Cloth nappies | one mother’s personal experience

After my post about environmentally friendly fem-care products, of course next up are nappies. Another rabbit hole! Amazing amounts of non-compostable waste is created by all of our lovely, sweet babies. Looking into eco-friendly disposable nappy brands, or even cloth nappies, is so relevant. One of our readers, Ilja Roomans, a mum of three here in Amsterdam, kindly agreed to share her experiences with cloth nappies. Such an interesting read! I really like how she explains the practicalities of dealing with cloth nappies.

cloth nappies

After the birth of my eldest son in 2005 I instinctively felt I had to breastfeed him as long as I could, and after that it felt natural to feed him biological food. I became more conscious of my ecological footprint. I felt very bad about every nappy I threw in the garbage, even though I only used ecologically friendly nappies. There were so many of them… what a waste!

My daughter was born almost 3 years later, and the thought crossed my mind to look for an alternative to disposable nappies. I knew that cloth nappies existed but I was full of prejudices. I thought that it would be a lot of work and I didn’t even know anyone who had even thought about cloth nappying. With two small kids, my life was very busy, and I started using the ecological friendly disposable nappies again. I found out that even the most ecological friendly nappies are max 60% biodegradable. There was no 100% biodegradable alternative.

And then, when my kids were 7 and 10, I fell pregnant again! This last baby made me even more aware of the environmental problems we face and I decided that even though I can only do a  little, I wanted to live as substainable as I could in the choices I make. I did not want this baby to start his life with a footprint of 22 kilos of garbage per month (!) and I searched for information on cloth nappies again. A whole new world opened up to me and in the beginning it was very confusing. All these types and brands, I had no idea what to choose!

I consulted an advisor of Kaatje Katoen, a Dutch website which is the cloth diaper leader in the Netherlands. Based on that visit I chose a system called Totsbots Peenut. Peenut is an ‘All in One nappy system’ (also called ‘Snap in One’), with wraps made of PUL material (water resistant yet breathable) in which you click a bamboo pad or two. Each nappy consists of one size S and one size M that you can choose, or combine, depending on the age of your baby. In the nights I used Totsbots Bamboozle, which is a double system — a bamboo nappy that you cover with a PUL wrap. It offers the least chance of leakage and is very absorbent.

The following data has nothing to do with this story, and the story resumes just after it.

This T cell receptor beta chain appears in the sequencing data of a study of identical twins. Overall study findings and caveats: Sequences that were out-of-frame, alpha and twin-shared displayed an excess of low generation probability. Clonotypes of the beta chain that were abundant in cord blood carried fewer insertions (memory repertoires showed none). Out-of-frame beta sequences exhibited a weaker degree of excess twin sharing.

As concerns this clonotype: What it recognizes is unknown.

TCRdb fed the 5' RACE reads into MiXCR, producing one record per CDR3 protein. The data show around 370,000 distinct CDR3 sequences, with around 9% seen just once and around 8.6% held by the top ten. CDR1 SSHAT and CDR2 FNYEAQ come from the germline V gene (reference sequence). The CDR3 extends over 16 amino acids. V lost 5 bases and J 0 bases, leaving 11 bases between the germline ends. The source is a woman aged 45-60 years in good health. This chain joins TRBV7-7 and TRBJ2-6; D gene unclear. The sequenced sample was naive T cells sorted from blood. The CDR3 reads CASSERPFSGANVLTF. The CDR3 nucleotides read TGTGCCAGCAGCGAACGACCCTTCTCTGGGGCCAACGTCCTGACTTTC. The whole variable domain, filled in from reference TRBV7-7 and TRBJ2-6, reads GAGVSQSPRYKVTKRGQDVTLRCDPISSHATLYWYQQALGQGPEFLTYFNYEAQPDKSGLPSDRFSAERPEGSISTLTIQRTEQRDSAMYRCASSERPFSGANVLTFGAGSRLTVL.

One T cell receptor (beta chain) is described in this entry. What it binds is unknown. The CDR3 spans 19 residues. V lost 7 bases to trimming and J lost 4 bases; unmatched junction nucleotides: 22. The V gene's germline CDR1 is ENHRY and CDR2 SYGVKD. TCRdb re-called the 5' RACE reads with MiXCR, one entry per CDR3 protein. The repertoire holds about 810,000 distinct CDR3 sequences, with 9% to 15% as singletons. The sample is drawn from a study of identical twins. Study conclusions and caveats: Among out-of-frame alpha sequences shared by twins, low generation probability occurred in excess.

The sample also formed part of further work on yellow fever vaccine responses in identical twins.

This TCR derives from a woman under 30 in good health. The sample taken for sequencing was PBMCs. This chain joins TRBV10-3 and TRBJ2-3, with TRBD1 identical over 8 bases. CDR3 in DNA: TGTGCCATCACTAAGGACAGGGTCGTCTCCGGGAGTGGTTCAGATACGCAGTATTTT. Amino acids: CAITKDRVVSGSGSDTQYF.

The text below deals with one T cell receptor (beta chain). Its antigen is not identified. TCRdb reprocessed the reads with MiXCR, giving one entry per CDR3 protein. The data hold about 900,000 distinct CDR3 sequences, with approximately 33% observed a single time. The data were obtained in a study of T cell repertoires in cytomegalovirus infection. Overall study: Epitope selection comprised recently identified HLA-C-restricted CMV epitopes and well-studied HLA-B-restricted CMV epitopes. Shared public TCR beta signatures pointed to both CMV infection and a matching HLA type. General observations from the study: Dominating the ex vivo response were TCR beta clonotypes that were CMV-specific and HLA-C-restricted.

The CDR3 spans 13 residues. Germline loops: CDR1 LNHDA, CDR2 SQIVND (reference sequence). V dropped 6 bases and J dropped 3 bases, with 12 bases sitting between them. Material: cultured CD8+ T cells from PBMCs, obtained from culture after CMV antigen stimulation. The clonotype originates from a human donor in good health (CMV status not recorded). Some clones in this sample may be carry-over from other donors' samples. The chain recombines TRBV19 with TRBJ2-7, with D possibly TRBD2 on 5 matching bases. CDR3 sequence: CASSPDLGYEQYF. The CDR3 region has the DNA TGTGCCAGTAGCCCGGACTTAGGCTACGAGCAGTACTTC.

With a newborn baby the washing is easy. Breastfeeding poo is completely soluble. When they start eating solids this changes, then you use nappy liners that hold the poo and which you just throw away.

When I started, it turned out to be very easy! With 20 double pads, 4 Bamboozles and 8 wraps I have enough products to wash once every 2/3 days. I use a washable baby wipes system called ‘Billies Box’, which works perfectly. I have a bin with a laundry bag for the filthy diapers, and a small bin for the liners. Two laundry bags are handy, so you can use a new one when the other one is being washed. I use a normal 60 degrees program. (An eco program doesn’t work since it uses less water, and with absorbent nappies, you want enough water to rinse them properly.) I use an eco-friendly washing detergent which is recommended to use on nappies.

The pros of cloth nappying include a smaller chance for irritation/rash. Also, babies tend to be potty trained a year younger than with disposable nappies. Unfortunately my baby has a skin that irritates easily if wet, and he got red marks from the elastic. This is the only setback I’ve had to deal with. Changing nappies more often helped reducing the rash, but the marks remained. Then I discovered the Petit Lulu system in which the edges are lined with fleece. For my baby, this worked. So I sold my stash of Peenuts (there is a good second hand market for cloth nappies!) and bought a new stash of Petit Lulu snap in one. My son is almost 2 years old now, and I still use them every day.

Our childcare also uses them. I was surprised to learn that my son is the first baby in cloth diapers there (it’s a green child care in Amsterdam). We simply bring him with 3 extra diapers and a laundry bag.

The advantages of cloth diapers:
– It’s environmental friendly
– It’s cheaper. (My new stash and accessories costed around 500 euro in total; disposables cost around 1300 euro from birth until potty trained.)
– No nasties on your baby’s skin. Many disposables are made using chemicals. Cloth diapers are made of cotton, or bamboo, or microfibre.
– It looks cute! There are so many sweet designs around. It looks so much nicer, especially in summer!
– Children in cloth diapers tend to be potty trained a year earlier.